- under section 48 of the WTA, where a person uses radio equipment for unauthorised interception or disclosure of messages;
- under section 68 of the WTA, where a person deliberately interferes with radio equipment, for example using a jammer;
- under Schedule 4, paragraph 7 of the WTA, where a person fails to respond to a Fixed Penalty Notice or asks to be tried for the offence by a Court instead of paying the penalty in the Notice;
- under Regulation 65 of the Radio Equipment Regulations 2017 (RER) and Regulation 61 of the Electromagnetic Compatibility Regulations 2016 (EMCR), where a person fails to comply with an applicable requirement of the RER or EMCR or a notice requiring a person to withdraw or recall equipment; and
- under section 33 of the WTA where a person knowingly or recklessly provides materially false information to Ofcom in response to a request for information under section 32A of the WTA.
There are distinct legal processes that Ofcom must follow before a prosecution can be commenced in the different nations of the UK.
In England, Wales and Northern Ireland, we can instruct solicitors on our behalf to initiate a private prosecution. We decide whether to prosecute after considering the guidance set out by the Director of Public Prosecutions in the Code for Crown Prosecutors (England and Wales) or the guidance set out in Section 4 of the Public Prosecution Service Code for Prosecutors (Northern Ireland). For a prosecution to go ahead, we need to be satisfied there is sufficient evidence to provide a realistic prospect of conviction and that a prosecution would be in the public interest.
In Scotland, we decide whether to report a case to the Procurator Fiscal with a view to prosecution. While Ofcom’s views will typically be taken into account, the Procurator Fiscal will decide whether to bring a prosecution based on whether they are satisfied that there is sufficient evidence and that prosecution is in the public interest in accordance with the principles in the Crown Office and Procurator Fiscal Service Prosecution Code.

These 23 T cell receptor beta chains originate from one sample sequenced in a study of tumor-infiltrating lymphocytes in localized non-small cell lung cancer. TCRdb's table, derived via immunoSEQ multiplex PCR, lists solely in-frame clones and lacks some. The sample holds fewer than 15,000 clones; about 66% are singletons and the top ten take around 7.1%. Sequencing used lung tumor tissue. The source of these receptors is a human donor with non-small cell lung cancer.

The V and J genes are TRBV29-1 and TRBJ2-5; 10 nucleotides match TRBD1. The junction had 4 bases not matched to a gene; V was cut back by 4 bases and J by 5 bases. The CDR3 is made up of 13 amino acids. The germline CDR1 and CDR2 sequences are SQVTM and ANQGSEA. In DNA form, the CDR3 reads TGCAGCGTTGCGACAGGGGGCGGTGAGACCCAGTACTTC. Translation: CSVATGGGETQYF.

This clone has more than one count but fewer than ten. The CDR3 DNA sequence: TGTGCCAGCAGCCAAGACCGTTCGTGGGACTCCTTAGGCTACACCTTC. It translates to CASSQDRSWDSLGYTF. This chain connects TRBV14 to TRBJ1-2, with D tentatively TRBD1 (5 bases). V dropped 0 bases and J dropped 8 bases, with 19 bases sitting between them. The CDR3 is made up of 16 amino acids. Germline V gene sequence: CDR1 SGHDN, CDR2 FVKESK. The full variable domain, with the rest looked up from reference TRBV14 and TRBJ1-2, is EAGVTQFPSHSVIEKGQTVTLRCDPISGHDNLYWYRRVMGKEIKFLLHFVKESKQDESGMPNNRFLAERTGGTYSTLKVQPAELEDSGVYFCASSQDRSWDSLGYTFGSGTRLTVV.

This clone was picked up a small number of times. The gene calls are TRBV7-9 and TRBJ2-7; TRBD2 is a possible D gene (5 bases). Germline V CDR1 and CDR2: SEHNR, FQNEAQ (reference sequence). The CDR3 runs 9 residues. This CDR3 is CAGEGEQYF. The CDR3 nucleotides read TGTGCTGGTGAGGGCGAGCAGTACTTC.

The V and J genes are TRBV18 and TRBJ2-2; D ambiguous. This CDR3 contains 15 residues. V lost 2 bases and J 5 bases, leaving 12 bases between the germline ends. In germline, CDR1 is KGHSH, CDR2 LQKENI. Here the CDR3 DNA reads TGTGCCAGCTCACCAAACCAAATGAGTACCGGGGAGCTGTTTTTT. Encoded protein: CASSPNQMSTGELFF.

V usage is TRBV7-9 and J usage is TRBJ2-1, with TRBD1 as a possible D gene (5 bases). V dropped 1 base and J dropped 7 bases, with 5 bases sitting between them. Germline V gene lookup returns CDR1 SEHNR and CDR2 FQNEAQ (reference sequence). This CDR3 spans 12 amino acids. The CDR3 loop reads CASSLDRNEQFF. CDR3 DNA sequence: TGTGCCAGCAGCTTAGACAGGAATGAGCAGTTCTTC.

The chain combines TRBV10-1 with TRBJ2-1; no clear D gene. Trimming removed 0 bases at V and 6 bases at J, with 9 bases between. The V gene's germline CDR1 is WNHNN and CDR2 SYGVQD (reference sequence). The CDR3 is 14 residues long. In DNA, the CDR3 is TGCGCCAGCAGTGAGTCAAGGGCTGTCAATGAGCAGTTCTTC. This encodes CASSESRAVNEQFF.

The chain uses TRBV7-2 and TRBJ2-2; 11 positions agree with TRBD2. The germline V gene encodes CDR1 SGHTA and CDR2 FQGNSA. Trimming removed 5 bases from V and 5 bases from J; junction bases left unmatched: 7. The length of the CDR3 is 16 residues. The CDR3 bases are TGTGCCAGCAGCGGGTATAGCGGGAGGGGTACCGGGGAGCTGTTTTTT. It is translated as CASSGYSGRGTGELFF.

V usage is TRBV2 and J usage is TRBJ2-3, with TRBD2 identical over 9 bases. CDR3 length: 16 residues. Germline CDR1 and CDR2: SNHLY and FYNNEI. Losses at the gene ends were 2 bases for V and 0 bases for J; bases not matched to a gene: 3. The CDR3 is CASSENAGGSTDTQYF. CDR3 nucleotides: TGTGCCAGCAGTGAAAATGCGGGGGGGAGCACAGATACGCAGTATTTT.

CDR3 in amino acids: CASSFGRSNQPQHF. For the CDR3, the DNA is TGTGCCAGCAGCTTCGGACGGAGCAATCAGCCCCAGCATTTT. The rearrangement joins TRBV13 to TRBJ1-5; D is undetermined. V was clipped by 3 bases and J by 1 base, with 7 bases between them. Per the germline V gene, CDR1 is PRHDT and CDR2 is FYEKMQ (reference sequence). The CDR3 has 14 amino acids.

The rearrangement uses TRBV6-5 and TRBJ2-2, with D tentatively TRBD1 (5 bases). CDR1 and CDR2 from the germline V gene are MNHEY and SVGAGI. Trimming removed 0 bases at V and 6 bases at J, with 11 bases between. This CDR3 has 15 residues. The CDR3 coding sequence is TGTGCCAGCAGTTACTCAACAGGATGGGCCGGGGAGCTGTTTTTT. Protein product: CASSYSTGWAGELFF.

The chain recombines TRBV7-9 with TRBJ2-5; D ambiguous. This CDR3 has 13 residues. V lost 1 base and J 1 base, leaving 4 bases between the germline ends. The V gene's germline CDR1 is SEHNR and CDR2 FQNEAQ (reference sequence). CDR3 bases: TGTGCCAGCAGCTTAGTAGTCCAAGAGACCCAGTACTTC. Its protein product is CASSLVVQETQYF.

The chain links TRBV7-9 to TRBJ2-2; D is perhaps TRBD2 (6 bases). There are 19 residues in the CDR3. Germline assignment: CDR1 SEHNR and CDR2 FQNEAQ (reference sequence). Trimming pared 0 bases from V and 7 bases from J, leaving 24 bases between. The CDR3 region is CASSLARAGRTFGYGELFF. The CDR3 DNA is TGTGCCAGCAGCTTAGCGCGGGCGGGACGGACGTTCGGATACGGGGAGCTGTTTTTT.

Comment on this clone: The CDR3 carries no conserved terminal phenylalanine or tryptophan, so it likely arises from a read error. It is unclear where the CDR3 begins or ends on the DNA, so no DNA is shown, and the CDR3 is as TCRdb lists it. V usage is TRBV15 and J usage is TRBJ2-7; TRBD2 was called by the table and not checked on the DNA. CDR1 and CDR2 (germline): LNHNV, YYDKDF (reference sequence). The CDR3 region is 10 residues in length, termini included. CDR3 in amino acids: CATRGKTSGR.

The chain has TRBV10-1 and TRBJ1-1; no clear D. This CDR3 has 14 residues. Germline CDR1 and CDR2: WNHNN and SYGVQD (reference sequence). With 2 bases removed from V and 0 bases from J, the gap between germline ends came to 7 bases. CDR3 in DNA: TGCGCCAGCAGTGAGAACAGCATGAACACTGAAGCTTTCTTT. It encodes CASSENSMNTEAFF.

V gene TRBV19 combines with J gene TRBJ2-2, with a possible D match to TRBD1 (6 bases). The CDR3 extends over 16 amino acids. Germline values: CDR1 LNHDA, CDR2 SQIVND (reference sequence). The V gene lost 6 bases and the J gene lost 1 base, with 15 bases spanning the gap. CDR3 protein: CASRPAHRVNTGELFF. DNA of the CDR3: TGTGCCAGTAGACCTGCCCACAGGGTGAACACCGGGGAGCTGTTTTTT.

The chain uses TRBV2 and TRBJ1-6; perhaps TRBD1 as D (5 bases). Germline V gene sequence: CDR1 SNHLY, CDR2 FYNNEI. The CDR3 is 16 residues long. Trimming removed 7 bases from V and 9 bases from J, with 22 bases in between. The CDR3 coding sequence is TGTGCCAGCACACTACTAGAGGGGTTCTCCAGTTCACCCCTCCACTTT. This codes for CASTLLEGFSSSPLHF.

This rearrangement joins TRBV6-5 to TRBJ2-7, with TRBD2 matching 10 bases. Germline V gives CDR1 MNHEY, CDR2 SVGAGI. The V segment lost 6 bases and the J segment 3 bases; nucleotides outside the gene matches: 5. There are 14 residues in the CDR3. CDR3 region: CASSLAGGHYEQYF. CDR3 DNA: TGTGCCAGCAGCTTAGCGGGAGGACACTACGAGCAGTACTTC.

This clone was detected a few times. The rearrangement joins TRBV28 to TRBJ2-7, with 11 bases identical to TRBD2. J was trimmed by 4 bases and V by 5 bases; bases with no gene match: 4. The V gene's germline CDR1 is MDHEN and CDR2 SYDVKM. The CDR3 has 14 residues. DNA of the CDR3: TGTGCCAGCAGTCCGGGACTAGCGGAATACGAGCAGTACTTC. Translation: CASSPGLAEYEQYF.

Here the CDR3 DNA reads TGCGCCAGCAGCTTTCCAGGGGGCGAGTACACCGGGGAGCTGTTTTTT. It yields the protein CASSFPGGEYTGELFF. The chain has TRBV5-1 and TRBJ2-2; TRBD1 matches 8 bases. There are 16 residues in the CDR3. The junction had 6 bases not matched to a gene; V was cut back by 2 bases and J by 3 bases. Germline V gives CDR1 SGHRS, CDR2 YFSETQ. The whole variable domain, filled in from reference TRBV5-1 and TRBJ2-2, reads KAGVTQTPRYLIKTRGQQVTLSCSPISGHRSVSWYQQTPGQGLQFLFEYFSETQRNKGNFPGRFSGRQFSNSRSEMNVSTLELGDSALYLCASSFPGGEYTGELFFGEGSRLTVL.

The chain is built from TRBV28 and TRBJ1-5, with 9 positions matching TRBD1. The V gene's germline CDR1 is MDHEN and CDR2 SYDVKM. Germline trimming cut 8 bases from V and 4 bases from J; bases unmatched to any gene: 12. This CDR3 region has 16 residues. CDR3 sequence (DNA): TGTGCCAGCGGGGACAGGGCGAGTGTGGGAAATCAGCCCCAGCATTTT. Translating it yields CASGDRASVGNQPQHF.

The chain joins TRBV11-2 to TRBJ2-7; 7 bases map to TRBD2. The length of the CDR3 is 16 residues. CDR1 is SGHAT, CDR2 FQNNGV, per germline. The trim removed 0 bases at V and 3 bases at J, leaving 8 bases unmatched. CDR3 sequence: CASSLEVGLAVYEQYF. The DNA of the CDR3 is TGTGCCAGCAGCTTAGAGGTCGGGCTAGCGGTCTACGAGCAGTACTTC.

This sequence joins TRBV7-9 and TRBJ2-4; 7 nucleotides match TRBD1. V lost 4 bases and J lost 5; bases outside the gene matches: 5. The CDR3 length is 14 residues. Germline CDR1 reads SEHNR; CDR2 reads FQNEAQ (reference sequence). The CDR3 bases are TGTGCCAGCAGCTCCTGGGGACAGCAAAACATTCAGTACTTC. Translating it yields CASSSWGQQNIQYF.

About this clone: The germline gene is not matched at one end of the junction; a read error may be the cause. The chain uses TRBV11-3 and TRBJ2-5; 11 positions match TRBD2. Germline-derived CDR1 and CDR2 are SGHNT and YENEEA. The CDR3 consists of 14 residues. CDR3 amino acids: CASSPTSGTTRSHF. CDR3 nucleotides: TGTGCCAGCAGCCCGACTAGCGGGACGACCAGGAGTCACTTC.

If a case is taken to Court, a conviction can result in a range of penalties, including an unlimited fine and/or a prison sentence.
A Court may also order that radio equipment is forfeited to Ofcom under Schedule 5 of the WTA. Further, a Court may, under Regulation 71 of the RER and/or Regulation 66 of the EMCR, require persons found guilty of an offence under Regulation 65 of the RER and/or Regulation 61 of the EMCR to pay to Ofcom its costs of investigating that offence.
We may issue a caution to any person that admits they have not complied with the law in circumstances where we could otherwise have brought a prosecution.
Licence revocation or variation
We may revoke or vary a licence in accordance with the procedure in paragraphs 6, 6A and 7 of Schedule 1 of the WTA. Further information on the revocation of licences is available in our Licensing Policy Manual (and we intend to publish an updated version of that Manual shortly).
Financial penalty following regulatory investigation
We may take regulatory action under section 42 of the WTA for breach of a licence following our enforcement guidelines for regulatory investigations. We recently consulted on a new version of these guidelines and our proposed approach to licence breaches is set out in Annex A10. Under section 43(2A) of the WTA, this can result in Ofcom issuing a financial penalty of up to 10% of annual turnover being imposed on a licensee.